Sure, some of us (regardless of skin color) are super sensitive, and prone to perceiving unreal threats. Sure, some of us will abuse the system and sue for “discrimination”, when discrimination was never even an issue. The discrimination allegation has been milked to the advantage of some. But that doesn’t mean that everyone crying “wolf” didn’t actually see a wolf.
In all honesty, it angers me when individuals claim that those from another demographic are treated fairly and equally. How would they know that, if they don’t match that demographic and haven’t experienced the discrimination firsthand?
I’ve essentially heard people say, “Nah, African Americans have just been indoctrinated with revisionist history and inculcated with a victim’s mentality! Discrimination isn’t an issue anymore!”
How can you know what it’s like to walk in shoes you’ve never worn?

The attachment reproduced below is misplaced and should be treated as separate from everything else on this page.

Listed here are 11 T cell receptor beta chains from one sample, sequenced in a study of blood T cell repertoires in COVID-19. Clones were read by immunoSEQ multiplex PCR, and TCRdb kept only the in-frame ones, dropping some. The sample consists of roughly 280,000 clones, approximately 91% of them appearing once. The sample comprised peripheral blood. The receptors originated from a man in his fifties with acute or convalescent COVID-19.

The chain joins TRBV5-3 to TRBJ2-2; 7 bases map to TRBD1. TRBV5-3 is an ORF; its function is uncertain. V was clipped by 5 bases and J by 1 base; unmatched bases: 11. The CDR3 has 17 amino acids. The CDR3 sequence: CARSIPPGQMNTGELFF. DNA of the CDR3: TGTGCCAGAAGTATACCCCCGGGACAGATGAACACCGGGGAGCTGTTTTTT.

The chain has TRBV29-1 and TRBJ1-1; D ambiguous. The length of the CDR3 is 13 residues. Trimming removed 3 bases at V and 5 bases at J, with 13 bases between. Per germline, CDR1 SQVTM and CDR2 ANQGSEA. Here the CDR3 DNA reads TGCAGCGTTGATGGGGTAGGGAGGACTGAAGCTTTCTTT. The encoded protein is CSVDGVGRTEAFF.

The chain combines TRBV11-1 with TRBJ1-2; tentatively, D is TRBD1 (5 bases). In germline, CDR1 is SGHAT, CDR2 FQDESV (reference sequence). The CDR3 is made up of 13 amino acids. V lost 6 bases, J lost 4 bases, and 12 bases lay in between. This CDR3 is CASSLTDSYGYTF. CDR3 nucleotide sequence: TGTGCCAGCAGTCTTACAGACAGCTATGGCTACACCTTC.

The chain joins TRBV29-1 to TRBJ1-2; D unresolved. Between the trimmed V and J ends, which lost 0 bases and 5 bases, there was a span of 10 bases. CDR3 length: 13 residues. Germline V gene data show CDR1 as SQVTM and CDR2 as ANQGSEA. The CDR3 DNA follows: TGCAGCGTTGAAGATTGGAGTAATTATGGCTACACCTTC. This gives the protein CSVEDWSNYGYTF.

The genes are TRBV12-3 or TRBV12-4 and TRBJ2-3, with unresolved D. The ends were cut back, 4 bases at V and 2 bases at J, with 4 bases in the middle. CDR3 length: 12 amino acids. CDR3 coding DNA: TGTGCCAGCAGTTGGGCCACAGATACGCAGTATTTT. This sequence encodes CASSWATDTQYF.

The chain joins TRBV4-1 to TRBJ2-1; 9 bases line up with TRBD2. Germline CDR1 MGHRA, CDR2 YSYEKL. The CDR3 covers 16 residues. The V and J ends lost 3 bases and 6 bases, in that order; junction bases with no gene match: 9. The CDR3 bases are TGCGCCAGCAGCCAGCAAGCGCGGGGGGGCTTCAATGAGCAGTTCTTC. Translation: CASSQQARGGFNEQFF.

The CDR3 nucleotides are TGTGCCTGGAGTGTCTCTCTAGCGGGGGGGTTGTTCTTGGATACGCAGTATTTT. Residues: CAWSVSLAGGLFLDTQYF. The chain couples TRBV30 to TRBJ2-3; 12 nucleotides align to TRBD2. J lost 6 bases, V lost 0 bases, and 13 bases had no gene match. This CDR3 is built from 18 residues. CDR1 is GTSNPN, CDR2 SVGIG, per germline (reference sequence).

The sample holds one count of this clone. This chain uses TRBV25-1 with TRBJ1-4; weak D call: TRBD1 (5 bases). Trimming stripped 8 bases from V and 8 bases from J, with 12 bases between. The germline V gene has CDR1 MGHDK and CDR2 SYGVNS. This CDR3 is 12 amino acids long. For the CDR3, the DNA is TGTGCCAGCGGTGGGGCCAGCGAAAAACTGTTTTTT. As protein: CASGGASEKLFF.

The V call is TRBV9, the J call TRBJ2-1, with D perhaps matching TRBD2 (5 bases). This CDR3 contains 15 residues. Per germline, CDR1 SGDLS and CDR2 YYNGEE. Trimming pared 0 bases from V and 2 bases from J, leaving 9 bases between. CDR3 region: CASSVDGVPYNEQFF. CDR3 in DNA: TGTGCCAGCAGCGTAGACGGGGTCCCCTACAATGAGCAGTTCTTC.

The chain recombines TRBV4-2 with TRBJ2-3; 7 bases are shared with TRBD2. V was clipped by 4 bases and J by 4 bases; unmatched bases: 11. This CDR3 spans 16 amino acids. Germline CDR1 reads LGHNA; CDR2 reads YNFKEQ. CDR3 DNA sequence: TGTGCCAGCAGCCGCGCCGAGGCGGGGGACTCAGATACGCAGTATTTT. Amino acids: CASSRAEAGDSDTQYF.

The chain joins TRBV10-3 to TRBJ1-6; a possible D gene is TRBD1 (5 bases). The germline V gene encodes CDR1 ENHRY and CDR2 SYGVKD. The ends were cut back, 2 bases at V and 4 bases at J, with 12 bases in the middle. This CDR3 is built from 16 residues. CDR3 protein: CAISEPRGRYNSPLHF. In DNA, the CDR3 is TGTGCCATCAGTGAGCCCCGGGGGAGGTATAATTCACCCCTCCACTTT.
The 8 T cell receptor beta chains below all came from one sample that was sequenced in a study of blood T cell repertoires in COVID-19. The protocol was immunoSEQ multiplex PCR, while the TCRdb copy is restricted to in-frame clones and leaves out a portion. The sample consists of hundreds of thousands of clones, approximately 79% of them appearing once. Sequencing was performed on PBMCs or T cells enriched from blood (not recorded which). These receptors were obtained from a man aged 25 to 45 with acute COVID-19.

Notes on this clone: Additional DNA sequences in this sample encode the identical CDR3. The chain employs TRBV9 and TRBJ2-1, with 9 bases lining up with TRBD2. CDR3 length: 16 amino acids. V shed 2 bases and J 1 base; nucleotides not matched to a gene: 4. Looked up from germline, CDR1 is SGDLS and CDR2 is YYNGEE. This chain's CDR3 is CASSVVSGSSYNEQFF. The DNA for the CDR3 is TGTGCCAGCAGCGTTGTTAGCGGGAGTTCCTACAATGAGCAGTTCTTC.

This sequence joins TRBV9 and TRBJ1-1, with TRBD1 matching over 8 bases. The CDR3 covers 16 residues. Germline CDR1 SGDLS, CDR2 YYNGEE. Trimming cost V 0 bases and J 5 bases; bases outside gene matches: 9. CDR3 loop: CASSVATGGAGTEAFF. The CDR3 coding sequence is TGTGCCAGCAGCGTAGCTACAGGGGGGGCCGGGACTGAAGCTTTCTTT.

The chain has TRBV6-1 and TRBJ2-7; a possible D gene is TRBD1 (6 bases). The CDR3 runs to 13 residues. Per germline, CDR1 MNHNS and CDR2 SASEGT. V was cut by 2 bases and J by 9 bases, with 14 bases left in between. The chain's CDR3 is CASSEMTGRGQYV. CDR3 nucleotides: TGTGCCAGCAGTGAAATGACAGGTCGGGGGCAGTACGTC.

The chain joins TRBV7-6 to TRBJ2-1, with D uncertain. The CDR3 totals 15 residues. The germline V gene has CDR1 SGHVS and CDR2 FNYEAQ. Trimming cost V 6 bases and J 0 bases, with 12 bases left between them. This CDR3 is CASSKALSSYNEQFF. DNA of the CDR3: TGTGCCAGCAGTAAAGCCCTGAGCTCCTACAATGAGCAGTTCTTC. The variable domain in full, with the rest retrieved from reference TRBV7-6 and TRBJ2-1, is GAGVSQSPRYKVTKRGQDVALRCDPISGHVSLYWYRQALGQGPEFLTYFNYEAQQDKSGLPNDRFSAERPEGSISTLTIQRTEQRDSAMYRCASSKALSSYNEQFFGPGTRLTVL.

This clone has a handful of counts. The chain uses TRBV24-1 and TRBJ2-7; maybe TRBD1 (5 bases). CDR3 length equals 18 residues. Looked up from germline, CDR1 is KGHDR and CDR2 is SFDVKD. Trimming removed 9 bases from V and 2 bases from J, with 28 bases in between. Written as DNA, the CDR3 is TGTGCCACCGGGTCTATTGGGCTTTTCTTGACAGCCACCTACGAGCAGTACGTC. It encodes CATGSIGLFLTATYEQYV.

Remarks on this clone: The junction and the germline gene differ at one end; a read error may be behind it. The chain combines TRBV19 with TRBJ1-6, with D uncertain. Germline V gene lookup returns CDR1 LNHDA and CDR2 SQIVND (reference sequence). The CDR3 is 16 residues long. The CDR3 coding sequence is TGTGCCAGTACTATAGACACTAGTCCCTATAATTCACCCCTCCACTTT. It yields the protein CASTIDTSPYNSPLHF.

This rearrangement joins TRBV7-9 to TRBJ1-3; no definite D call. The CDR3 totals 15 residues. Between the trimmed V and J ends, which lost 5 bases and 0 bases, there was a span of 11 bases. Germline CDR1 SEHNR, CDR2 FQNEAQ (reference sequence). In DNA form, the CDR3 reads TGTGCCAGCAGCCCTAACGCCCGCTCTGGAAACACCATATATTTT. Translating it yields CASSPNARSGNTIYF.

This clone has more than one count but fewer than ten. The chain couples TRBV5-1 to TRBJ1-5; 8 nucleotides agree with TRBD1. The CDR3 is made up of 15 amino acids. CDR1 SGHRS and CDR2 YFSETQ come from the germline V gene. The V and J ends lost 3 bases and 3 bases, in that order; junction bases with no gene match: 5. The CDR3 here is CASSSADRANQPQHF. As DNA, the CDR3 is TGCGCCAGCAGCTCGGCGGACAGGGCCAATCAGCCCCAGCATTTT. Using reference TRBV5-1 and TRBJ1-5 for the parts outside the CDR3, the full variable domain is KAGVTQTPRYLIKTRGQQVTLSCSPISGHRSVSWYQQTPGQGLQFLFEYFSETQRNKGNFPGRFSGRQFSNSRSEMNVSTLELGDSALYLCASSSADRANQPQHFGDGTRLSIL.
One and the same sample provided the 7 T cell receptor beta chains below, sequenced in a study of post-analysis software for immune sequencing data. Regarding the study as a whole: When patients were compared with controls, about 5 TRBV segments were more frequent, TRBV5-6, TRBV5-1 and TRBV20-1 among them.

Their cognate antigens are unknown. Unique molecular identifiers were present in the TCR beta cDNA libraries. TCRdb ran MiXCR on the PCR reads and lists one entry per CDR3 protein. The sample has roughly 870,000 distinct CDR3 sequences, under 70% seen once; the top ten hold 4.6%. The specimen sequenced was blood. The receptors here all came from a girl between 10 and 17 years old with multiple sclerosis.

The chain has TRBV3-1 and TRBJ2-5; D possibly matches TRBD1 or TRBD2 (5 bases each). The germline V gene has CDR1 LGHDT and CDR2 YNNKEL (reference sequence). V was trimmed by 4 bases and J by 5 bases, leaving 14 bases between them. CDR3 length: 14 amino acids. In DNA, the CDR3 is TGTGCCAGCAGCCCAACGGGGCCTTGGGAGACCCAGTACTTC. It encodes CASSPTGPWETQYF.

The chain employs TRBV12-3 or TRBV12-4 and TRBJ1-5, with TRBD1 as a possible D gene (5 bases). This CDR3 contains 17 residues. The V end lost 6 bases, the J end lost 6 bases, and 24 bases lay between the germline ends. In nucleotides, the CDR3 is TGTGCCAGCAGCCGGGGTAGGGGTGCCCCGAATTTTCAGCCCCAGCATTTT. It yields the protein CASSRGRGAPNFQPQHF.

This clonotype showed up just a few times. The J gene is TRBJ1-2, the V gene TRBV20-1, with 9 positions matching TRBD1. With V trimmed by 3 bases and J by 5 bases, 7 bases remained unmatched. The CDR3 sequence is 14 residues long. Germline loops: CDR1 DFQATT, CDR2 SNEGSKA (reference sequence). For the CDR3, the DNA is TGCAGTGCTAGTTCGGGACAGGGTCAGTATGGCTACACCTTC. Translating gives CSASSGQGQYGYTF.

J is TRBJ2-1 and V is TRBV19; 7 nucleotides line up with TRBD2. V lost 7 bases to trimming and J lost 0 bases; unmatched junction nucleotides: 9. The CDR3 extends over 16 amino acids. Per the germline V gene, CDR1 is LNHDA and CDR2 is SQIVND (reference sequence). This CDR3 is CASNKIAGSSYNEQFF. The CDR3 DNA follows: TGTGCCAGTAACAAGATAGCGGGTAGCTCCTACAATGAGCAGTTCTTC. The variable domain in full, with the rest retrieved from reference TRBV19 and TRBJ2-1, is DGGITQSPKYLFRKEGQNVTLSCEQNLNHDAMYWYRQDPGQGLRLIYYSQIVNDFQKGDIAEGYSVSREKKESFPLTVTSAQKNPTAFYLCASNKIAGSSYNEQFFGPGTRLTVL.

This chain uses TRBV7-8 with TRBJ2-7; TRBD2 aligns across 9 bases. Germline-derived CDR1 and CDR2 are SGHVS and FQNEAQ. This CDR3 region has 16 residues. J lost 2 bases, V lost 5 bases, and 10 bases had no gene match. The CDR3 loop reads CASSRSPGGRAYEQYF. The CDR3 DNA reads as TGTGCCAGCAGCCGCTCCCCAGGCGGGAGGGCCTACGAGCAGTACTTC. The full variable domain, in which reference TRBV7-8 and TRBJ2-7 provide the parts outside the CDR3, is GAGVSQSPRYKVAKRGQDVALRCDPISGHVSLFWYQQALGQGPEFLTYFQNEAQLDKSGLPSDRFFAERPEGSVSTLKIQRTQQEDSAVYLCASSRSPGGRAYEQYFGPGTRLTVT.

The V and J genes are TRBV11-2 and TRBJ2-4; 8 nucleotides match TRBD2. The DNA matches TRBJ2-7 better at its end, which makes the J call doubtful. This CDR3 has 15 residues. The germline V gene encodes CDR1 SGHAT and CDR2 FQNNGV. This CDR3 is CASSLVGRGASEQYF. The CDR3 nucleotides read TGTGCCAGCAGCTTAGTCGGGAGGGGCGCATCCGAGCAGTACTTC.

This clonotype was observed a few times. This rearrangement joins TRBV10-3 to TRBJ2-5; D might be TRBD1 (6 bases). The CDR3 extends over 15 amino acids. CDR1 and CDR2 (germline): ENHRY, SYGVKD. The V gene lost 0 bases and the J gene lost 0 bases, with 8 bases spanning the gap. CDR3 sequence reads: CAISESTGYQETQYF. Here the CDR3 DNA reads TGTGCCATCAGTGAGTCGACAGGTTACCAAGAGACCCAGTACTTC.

Yes, revisionist history still exists. So does prejudice. I don’t expect either one to ever die.
On that depressing thought….
Stereotype #4: Quiet people are “shy”.
In a Westernized, extroverted culture where chatter and small talk are the norm, a quiet observer may be considered unusual. Many talkative people can’t imagine not wanting to talk, and they may assume that no person who is mentally well-adjusted would avert constant dialogue, either.
So their minds attempt to identify another reason that a quiet person might not be talking, because, in the talkative individual’s mind, not talking is not normal, and a truly healthy individual would speak more. Something must be inhibiting them. Ah, shyness! That must be it! They’re afraid of judgment from others.